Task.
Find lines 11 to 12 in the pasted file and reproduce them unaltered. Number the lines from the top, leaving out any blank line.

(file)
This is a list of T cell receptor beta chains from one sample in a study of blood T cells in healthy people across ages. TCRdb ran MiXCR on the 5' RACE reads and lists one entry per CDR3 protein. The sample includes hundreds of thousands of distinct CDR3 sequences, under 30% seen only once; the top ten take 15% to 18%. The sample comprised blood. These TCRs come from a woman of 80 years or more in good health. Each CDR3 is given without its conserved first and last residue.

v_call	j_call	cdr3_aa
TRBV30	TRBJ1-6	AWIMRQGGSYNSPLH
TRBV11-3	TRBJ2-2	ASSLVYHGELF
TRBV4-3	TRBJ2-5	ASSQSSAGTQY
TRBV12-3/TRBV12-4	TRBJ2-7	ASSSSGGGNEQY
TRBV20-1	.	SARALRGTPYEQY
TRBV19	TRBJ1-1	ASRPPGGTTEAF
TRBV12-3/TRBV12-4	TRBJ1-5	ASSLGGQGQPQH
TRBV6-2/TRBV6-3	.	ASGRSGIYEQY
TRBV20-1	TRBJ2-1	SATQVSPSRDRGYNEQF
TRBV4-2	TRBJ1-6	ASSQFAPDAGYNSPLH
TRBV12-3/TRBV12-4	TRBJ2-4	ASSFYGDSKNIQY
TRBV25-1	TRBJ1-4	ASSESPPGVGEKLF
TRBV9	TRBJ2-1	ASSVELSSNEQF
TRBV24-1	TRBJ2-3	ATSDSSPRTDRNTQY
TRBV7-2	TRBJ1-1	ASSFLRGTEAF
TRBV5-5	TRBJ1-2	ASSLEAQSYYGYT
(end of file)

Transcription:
TRBV20-1	TRBJ2-1	SATQVSPSRDRGYNEQF
TRBV4-2	TRBJ1-6	ASSQFAPDAGYNSPLH